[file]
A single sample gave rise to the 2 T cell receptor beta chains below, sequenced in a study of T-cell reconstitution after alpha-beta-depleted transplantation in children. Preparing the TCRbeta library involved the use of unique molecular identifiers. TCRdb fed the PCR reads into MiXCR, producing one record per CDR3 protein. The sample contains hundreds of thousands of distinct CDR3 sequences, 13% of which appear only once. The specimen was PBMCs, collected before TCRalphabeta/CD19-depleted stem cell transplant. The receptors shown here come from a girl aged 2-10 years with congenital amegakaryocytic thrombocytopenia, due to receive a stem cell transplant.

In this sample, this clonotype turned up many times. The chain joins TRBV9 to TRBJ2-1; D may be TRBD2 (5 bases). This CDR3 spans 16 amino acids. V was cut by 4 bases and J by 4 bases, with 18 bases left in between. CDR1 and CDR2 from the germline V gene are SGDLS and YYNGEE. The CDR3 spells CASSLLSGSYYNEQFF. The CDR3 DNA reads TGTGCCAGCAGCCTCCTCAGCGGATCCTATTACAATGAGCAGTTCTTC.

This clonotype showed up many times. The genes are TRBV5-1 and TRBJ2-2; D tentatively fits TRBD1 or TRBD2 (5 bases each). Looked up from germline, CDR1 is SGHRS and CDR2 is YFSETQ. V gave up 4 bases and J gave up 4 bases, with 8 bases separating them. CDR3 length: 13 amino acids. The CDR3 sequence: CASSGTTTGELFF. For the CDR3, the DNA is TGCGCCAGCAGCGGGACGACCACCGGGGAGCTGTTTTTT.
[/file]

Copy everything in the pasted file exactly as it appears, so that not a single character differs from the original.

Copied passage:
A single sample gave rise to the 2 T cell receptor beta chains below, sequenced in a study of T-cell reconstitution after alpha-beta-depleted transplantation in children. Preparing the TCRbeta library involved the use of unique molecular identifiers. TCRdb fed the PCR reads into MiXCR, producing one record per CDR3 protein. The sample contains hundreds of thousands of distinct CDR3 sequences, 13% of which appear only once. The specimen was PBMCs, collected before TCRalphabeta/CD19-depleted stem cell transplant. The receptors shown here come from a girl aged 2-10 years with congenital amegakaryocytic thrombocytopenia, due to receive a stem cell transplant.

In this sample, this clonotype turned up many times. The chain joins TRBV9 to TRBJ2-1; D may be TRBD2 (5 bases). This CDR3 spans 16 amino acids. V was cut by 4 bases and J by 4 bases, with 18 bases left in between. CDR1 and CDR2 from the germline V gene are SGDLS and YYNGEE. The CDR3 spells CASSLLSGSYYNEQFF. The CDR3 DNA reads TGTGCCAGCAGCCTCCTCAGCGGATCCTATTACAATGAGCAGTTCTTC.

This clonotype showed up many times. The genes are TRBV5-1 and TRBJ2-2; D tentatively fits TRBD1 or TRBD2 (5 bases each). Looked up from germline, CDR1 is SGHRS and CDR2 is YFSETQ. V gave up 4 bases and J gave up 4 bases, with 8 bases separating them. CDR3 length: 13 amino acids. The CDR3 sequence: CASSGTTTGELFF. For the CDR3, the DNA is TGCGCCAGCAGCGGGACGACCACCGGGGAGCTGTTTTTT.